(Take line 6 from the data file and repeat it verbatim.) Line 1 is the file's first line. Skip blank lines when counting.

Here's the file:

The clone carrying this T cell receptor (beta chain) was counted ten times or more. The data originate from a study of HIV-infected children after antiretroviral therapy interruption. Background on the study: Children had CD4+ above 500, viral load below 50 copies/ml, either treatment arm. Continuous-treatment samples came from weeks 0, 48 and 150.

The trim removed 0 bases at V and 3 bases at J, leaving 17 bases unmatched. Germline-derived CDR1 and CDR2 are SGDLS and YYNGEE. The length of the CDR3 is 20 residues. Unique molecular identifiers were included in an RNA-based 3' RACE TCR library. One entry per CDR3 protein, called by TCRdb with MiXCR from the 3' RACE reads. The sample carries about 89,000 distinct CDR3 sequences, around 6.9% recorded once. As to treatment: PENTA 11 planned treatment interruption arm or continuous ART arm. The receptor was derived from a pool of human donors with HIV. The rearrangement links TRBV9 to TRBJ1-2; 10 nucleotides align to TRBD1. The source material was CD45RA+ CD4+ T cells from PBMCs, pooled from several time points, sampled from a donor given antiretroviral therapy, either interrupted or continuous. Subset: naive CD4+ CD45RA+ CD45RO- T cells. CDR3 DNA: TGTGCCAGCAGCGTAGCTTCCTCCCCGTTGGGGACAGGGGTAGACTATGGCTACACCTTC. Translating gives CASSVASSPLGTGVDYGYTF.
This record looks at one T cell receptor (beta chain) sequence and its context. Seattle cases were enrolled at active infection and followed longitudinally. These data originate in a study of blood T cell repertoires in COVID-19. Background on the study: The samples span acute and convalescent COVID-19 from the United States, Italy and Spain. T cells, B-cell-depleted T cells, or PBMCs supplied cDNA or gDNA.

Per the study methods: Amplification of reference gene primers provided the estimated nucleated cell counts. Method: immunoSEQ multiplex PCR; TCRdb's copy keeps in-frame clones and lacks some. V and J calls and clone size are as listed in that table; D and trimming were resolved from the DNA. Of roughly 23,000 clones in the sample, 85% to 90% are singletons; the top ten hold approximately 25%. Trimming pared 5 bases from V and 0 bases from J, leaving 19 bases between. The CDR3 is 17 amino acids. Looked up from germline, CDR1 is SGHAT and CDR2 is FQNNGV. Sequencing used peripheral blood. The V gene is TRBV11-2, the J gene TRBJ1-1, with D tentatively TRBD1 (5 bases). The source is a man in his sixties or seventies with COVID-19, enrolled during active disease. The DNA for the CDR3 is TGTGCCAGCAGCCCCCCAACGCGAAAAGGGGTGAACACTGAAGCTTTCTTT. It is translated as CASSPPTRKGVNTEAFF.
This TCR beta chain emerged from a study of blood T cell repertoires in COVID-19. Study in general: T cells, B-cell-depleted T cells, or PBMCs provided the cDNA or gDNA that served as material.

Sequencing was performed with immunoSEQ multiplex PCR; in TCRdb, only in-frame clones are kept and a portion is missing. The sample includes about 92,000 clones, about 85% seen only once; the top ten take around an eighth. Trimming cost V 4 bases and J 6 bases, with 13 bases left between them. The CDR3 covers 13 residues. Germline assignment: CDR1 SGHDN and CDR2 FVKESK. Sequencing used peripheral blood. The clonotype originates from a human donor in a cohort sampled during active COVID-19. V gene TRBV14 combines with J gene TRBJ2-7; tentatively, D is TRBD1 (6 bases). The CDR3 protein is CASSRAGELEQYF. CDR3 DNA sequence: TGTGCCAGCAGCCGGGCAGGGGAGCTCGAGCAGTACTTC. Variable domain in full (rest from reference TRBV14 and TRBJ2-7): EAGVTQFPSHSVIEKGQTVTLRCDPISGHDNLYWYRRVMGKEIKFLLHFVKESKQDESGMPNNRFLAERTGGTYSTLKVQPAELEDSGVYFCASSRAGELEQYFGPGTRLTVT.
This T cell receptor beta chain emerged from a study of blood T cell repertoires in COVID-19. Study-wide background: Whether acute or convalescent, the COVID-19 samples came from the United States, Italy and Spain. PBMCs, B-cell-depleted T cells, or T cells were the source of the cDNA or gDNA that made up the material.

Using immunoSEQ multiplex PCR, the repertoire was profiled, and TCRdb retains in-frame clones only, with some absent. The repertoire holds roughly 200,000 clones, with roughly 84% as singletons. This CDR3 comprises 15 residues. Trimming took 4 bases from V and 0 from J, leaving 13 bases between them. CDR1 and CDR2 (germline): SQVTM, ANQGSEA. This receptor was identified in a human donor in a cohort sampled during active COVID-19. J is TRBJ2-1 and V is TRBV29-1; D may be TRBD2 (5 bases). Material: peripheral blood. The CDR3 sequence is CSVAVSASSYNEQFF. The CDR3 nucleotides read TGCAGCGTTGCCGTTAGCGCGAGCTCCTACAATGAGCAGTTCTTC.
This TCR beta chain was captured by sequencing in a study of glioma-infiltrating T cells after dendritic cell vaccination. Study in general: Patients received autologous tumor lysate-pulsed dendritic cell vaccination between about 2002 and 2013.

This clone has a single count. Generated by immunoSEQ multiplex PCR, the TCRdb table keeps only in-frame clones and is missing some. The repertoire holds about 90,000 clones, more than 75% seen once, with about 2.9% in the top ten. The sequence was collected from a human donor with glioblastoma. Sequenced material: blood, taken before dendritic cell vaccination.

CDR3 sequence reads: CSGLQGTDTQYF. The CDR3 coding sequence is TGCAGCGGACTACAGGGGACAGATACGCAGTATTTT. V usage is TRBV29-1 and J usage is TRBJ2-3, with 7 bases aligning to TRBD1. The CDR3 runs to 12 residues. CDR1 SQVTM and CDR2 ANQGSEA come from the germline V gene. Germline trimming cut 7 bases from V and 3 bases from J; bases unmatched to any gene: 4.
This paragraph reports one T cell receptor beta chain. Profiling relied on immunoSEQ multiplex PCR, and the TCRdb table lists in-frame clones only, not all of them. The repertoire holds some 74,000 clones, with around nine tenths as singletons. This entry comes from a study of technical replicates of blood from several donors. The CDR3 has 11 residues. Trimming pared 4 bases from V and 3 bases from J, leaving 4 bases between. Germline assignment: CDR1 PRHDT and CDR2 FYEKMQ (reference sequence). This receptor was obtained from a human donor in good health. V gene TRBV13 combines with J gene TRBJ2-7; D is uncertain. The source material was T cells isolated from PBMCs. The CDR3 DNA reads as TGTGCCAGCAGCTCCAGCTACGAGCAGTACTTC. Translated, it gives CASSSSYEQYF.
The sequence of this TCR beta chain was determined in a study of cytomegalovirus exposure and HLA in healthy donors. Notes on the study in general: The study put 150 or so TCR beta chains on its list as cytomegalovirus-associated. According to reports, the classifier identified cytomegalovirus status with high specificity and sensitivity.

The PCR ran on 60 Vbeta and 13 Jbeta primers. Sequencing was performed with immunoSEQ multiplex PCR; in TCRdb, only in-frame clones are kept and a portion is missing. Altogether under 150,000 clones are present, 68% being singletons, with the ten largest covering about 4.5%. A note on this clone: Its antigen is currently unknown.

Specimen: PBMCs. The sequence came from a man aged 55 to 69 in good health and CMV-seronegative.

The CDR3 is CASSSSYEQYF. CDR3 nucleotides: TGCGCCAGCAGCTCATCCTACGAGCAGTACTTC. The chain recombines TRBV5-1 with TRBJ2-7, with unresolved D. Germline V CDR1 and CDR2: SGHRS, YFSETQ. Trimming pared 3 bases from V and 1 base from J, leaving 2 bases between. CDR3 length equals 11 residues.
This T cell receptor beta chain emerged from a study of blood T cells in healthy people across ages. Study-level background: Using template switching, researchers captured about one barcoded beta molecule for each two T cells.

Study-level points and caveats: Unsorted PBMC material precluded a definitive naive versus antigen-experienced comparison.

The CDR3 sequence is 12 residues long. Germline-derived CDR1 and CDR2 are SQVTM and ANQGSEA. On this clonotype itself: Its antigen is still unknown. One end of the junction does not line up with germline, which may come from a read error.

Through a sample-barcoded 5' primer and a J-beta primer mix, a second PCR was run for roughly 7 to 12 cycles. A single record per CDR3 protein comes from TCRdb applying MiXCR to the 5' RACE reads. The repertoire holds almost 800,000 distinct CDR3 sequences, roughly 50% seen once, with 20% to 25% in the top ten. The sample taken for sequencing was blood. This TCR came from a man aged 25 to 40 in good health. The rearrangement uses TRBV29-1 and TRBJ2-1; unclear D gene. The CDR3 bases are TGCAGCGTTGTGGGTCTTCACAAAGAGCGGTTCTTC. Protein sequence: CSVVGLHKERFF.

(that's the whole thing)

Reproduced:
Sequencing was performed with immunoSEQ multiplex PCR; in TCRdb, only in-frame clones are kept and a portion is missing. The sample includes about 92,000 clones, about 85% seen only once; the top ten take around an eighth. Trimming cost V 4 bases and J 6 bases, with 13 bases left between them. The CDR3 covers 13 residues. Germline assignment: CDR1 SGHDN and CDR2 FVKESK. Sequencing used peripheral blood. The clonotype originates from a human donor in a cohort sampled during active COVID-19. V gene TRBV14 combines with J gene TRBJ2-7; tentatively, D is TRBD1 (6 bases). The CDR3 protein is CASSRAGELEQYF. CDR3 DNA sequence: TGTGCCAGCAGCCGGGCAGGGGAGCTCGAGCAGTACTTC. Variable domain in full (rest from reference TRBV14 and TRBJ2-7): EAGVTQFPSHSVIEKGQTVTLRCDPISGHDNLYWYRRVMGKEIKFLLHFVKESKQDESGMPNNRFLAERTGGTYSTLKVQPAELEDSGVYFCASSRAGELEQYFGPGTRLTVT.